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+1! As a side note, you need to run plain ssh once before using sshpass, in order to confirm the RSA fingerprint –  Pumbaa80 Aug 2 '13 at 8:08
    
-1 for having to use the password in the command. This logs the password at .bash_history in plain text on your machine. –  Mister Dood Apr 11 at 21:18

Easy answer in three easy steps

Generate a rsa keypair:

# ssh-keygen

then copy it on the server with one simple command:

# ssh-copy-id hostname

you can now log in without password:

# ssh hostname
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Sure you don't want to use SSH keys rather than passwords? That way it's both secure and automatic.

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1  
I realized using key-pairs is most simple way. Thanks for care :) –  Eonil Mar 1 '11 at 12:50

Use expect:

#!/usr/bin/expect -f
#  ./ssh.exp password 192.168.1.11 id
set pass [lrange $argv 0 0]
set server [lrange $argv 1 1]
set name [lrange $argv 2 2]

spawn ssh $name@$server
match_max 100000
expect "*?assword:*"
send -- "$pass\r"
send -- "\r"
interact

Example:

# ./1.ex password localhost ooshro
spawn ssh ooshro@localhost
ooshro@localhost's password: 
Linux ubuntu-1010-server-01 2.6.35-25-generic-pae #44-Ubuntu SMP Fri Jan 21 19:01:46 UTC 2011 i686 GNU/Linux
Ubuntu 10.10

Welcome to Ubuntu!
 * Documentation:  https://help.ubuntu.com/
Last login: Tue Mar  1 12:41:12 2011 from localhost
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It worked but it can't print stdout of remote machine. –  Eonil Mar 1 '11 at 12:41
    
it works well for some machine can't put the key in advance since IP address is changed everytime. –  larrycai Dec 19 '12 at 6:14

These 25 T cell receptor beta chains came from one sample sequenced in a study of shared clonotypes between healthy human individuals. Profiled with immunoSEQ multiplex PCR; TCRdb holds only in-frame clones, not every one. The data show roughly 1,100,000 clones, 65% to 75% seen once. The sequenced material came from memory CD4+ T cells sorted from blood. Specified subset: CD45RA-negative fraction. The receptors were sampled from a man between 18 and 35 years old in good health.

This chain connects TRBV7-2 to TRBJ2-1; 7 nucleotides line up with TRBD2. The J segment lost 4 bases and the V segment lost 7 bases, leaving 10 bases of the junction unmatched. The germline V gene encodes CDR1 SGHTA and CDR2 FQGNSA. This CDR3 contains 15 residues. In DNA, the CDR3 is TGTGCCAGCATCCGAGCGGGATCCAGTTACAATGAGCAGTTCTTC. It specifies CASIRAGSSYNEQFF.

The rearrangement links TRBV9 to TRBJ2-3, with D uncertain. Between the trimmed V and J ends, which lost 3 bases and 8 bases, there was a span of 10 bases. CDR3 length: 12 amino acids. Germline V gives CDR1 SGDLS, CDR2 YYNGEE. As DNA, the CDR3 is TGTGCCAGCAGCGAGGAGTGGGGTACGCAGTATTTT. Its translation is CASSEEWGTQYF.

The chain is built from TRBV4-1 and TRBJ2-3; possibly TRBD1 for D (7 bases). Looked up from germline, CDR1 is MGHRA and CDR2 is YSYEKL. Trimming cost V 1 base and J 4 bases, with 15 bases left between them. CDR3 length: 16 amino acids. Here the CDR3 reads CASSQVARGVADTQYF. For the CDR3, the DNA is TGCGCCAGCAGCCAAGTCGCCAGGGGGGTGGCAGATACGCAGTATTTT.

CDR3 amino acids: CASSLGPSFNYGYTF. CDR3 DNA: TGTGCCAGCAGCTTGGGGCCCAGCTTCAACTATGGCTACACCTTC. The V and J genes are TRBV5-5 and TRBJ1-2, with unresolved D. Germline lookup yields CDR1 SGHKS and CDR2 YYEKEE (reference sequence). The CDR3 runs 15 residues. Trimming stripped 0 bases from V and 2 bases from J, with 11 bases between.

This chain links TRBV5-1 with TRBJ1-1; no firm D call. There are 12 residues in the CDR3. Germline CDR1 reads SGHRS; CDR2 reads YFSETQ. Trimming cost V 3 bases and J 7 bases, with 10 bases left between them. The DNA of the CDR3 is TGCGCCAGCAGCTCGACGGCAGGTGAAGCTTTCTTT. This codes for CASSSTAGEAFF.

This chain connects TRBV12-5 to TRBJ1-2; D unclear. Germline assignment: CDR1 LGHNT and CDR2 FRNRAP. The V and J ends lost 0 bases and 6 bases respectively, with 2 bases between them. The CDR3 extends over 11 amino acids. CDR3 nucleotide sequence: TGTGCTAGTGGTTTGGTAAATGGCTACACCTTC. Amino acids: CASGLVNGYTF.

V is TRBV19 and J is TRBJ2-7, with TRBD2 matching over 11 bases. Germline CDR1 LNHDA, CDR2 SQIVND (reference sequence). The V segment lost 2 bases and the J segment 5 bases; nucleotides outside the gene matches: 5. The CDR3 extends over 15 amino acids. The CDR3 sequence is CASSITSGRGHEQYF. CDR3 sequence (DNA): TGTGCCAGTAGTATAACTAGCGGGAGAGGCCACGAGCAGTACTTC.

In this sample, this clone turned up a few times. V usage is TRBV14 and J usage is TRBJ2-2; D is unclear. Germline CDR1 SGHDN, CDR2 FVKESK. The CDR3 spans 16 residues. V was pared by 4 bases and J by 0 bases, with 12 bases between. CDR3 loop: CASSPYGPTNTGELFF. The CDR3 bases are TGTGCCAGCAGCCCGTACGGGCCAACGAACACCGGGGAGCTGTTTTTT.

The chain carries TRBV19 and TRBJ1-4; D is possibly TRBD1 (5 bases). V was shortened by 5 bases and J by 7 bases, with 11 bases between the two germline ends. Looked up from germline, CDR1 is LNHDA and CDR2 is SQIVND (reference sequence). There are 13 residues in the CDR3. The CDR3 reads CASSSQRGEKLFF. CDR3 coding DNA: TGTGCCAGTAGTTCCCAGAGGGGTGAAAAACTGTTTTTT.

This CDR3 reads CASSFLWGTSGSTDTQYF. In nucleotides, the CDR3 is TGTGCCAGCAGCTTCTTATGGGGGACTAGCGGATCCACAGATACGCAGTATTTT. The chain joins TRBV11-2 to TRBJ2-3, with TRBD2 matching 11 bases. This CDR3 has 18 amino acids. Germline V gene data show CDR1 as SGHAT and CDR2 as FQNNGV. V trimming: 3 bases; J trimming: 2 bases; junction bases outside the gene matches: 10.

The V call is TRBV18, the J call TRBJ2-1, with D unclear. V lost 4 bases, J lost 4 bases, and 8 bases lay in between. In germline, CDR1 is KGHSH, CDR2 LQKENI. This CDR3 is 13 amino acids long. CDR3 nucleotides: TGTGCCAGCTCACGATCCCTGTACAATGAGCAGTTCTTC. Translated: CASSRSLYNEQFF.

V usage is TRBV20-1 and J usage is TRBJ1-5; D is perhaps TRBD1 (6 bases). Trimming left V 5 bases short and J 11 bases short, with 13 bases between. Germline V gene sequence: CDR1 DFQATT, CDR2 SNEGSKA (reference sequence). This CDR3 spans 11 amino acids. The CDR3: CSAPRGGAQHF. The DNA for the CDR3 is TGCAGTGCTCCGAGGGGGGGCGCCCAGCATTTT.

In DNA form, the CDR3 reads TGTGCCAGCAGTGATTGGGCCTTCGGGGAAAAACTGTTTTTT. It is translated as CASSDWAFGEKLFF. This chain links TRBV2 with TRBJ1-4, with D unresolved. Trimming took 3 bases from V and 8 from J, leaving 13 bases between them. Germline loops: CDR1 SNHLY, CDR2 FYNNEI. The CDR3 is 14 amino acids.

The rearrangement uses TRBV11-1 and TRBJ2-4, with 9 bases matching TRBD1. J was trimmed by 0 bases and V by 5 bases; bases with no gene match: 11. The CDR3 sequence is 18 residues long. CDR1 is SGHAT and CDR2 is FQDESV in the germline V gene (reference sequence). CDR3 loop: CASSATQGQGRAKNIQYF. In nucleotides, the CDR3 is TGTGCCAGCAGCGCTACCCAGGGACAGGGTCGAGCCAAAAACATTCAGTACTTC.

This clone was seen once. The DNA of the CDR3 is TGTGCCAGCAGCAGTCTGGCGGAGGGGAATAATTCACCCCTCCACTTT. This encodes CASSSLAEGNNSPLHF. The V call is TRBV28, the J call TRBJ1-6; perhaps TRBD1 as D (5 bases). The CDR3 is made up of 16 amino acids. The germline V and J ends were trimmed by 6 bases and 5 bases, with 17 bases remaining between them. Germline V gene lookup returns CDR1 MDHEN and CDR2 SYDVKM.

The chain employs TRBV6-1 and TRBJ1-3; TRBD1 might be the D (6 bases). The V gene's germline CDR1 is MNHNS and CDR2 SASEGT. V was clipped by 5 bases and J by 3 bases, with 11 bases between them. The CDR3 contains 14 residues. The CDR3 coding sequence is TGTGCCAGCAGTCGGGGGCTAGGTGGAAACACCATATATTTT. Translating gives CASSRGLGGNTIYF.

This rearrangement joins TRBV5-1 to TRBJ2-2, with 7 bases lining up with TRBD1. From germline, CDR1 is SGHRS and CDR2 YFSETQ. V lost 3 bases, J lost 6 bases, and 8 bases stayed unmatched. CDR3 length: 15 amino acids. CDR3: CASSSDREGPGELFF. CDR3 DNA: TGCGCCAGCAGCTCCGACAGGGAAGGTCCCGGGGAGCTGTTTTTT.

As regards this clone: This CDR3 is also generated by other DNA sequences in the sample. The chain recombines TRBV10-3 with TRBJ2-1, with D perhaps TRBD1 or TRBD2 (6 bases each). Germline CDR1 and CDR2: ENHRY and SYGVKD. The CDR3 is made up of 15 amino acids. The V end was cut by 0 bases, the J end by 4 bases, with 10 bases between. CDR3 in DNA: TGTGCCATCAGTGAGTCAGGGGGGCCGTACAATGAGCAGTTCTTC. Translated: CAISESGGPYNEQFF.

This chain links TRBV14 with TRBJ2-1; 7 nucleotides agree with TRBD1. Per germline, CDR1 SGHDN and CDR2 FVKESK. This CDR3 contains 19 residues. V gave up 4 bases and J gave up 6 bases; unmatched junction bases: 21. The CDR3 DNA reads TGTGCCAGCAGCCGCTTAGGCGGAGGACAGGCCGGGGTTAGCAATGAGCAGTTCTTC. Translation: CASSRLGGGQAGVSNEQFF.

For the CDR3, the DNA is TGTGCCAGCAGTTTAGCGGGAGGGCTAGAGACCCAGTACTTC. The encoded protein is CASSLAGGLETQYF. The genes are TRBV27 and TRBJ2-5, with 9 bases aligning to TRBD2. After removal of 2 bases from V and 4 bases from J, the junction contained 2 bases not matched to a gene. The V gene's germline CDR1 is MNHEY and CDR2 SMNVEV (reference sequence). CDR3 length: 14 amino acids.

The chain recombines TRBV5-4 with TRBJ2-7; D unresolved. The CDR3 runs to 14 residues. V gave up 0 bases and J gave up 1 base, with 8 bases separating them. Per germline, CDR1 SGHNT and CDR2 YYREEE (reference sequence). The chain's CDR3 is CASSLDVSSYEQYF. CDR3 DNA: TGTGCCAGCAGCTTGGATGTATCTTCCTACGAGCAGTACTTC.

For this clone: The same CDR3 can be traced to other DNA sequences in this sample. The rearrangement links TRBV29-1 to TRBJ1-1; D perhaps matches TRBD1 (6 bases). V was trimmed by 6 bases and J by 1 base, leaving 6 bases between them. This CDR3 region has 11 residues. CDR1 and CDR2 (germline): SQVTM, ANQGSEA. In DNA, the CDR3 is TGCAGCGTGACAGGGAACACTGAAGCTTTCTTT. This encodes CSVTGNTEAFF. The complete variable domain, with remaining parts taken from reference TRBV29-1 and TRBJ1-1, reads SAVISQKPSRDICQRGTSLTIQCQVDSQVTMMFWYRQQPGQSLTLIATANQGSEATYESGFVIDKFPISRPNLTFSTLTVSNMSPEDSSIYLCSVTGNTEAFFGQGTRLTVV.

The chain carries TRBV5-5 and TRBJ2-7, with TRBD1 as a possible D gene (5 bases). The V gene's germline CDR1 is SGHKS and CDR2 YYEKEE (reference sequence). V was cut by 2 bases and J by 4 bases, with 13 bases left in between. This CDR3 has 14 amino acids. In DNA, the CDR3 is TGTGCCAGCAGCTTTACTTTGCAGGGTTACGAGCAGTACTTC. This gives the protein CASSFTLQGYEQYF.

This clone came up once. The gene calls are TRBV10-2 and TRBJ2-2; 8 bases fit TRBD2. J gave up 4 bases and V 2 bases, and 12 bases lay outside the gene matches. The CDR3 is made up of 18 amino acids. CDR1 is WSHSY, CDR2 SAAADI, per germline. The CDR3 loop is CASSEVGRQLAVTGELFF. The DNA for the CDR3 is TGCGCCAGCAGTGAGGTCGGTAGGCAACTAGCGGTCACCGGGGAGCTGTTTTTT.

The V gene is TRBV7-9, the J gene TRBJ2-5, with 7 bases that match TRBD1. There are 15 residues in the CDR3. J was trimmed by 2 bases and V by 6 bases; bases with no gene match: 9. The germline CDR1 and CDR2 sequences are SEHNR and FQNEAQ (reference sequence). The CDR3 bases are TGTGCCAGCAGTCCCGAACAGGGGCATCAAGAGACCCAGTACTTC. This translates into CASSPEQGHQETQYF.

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it will be good to add -oStrictHostKeyChecking=no -oUserKnownHostsFile=/dev/null for ssh command as well to avoid accept the machine into known_hosts –  larrycai Dec 19 '12 at 6:15

This might not be any use to you, but you can do it with Perl:

#!/usr/bin/perl
use warnings;
use strict;

use Net::SSH::Perl;
my $host = 'remote.serv.er';
my $user = 'root';
my $pass = 'hunter2';
my $ssh = Net::SSH::Perl->new('$host');
$ssh->login('$user', '$pass') or die "Oh noes! $!";

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@JLo - have a +1 for good measure (and to cancel out the -1!). –  Coops Mar 1 '11 at 14:32
    
Thanks Coops :) I did think it was a bit harsh! I'm keeping an eye on your reputation, I see you're sneaking back up on me. –  James Lawrie Mar 1 '11 at 14:42
    
Likewise, you can do with this Ruby github.com/net-ssh/net-ssh –  EnabrenTane Jun 17 '13 at 23:47
    
+1 for coming up with correct/alternative answer :) –  John Hunt Jul 4 '13 at 13:57

Hi I hope this guide helps you:

http://jcsalterego.github.com/2011/02/04/getting-comfortable-with-ssh.html

It goes over keyless entry and aliases which might be helpful to you.

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This guide helped me partially. Thanks :) –  Eonil Mar 1 '11 at 12:51
    
straight to the point –  cobie Jul 8 '13 at 18:13

When using encrypted home directory you have to use password login. When using public key login your home directory is not automatically encrypted.

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1  
What does this have to do with automated ssh login? –  Drew Khoury Oct 28 '13 at 12:32

protected by Tom O'Connor Jan 2 at 13:27